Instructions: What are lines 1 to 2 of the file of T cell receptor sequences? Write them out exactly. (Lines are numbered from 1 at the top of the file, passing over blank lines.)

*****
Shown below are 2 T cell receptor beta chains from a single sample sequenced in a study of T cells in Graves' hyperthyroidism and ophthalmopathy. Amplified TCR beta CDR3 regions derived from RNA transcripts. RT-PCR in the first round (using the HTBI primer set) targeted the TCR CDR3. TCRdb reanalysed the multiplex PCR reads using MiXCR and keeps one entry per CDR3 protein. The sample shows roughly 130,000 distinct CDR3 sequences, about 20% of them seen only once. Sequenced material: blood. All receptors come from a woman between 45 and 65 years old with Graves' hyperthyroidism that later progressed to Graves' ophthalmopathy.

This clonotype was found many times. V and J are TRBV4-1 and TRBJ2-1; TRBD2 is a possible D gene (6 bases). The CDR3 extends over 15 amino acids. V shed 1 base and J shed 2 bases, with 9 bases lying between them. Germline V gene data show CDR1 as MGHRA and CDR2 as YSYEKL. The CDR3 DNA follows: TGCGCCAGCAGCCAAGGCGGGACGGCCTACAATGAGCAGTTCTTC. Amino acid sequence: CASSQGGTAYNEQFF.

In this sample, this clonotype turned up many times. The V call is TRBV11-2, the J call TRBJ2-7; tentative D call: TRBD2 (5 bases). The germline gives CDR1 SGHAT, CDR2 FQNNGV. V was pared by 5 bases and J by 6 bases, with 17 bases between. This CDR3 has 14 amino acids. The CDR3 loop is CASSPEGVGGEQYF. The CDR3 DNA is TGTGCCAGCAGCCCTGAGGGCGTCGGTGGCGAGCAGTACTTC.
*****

Shown below are 2 T cell receptor beta chains from a single sample sequenced in a study of T cells in Graves' hyperthyroidism and ophthalmopathy. Amplified TCR beta CDR3 regions derived from RNA transcripts. RT-PCR in the first round (using the HTBI primer set) targeted the TCR CDR3. TCRdb reanalysed the multiplex PCR reads using MiXCR and keeps one entry per CDR3 protein. The sample shows roughly 130,000 distinct CDR3 sequences, about 20% of them seen only once. Sequenced material: blood. All receptors come from a woman between 45 and 65 years old with Graves' hyperthyroidism that later progressed to Graves' ophthalmopathy.

This clonotype was found many times. V and J are TRBV4-1 and TRBJ2-1; TRBD2 is a possible D gene (6 bases). The CDR3 extends over 15 amino acids. V shed 1 base and J shed 2 bases, with 9 bases lying between them. Germline V gene data show CDR1 as MGHRA and CDR2 as YSYEKL. The CDR3 DNA follows: TGCGCCAGCAGCCAAGGCGGGACGGCCTACAATGAGCAGTTCTTC. Amino acid sequence: CASSQGGTAYNEQFF.